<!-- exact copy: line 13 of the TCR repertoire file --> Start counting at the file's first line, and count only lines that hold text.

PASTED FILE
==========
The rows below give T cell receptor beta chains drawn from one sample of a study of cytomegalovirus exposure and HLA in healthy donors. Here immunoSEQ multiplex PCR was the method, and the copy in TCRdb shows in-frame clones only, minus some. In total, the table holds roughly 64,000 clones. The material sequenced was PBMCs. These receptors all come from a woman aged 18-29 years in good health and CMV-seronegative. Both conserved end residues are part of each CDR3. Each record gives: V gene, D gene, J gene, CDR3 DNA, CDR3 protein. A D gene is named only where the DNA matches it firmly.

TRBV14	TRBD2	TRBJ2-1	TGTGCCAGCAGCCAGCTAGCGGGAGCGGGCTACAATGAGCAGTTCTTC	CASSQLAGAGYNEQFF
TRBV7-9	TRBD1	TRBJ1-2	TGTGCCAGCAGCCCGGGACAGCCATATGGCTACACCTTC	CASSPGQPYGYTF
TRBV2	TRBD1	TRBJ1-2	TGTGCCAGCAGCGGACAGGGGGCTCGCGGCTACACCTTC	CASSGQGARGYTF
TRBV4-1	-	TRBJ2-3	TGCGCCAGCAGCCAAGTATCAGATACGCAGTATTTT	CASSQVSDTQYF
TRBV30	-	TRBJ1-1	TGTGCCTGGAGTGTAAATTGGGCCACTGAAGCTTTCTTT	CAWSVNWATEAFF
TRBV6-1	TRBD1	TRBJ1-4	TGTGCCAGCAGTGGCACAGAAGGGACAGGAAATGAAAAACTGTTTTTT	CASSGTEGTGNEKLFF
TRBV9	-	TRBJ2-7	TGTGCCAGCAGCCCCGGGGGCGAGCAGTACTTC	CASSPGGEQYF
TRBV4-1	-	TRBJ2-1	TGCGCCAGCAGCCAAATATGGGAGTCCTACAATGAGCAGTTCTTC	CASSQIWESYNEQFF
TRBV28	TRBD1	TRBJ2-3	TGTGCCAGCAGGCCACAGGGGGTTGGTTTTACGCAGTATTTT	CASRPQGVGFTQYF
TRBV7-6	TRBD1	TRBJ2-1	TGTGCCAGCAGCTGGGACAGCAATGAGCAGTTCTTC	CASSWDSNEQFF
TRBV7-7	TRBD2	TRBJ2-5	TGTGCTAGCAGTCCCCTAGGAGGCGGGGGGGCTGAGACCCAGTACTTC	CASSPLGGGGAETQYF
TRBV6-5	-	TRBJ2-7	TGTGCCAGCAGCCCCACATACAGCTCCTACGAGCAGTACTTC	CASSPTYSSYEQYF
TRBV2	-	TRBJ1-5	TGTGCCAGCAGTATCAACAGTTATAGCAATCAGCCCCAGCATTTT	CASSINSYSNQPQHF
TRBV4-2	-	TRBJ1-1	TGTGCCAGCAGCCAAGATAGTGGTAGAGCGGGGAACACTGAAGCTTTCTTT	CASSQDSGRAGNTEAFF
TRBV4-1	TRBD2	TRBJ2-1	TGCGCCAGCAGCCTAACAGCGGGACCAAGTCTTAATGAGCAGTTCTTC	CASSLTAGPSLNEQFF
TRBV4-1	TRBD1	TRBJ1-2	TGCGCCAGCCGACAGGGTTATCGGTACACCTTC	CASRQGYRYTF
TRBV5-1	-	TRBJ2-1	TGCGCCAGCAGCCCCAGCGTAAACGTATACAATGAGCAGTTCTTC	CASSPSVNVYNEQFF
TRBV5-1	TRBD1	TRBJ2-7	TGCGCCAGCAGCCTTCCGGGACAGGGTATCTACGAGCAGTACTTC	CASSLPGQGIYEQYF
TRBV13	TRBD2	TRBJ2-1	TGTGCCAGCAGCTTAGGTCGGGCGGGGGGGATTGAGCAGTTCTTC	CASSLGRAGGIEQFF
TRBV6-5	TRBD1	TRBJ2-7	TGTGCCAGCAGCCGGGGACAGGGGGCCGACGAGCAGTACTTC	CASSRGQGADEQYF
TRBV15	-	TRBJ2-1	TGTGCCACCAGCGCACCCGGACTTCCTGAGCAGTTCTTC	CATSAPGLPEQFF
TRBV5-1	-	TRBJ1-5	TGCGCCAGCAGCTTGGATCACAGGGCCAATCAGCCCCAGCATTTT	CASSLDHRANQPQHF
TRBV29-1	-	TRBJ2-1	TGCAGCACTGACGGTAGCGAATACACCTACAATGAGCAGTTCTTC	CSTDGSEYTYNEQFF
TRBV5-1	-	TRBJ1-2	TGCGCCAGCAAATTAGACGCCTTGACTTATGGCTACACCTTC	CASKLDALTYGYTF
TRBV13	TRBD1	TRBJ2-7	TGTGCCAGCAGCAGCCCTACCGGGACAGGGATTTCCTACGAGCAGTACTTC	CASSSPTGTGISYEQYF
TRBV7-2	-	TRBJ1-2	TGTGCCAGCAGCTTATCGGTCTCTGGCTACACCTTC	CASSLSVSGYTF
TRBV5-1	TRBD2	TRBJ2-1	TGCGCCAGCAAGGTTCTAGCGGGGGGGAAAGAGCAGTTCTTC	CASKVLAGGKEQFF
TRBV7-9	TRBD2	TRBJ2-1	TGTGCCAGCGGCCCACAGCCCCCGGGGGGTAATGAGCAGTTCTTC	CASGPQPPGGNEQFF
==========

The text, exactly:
TRBV6-5	-	TRBJ2-7	TGTGCCAGCAGCCCCACATACAGCTCCTACGAGCAGTACTTC	CASSPTYSSYEQYF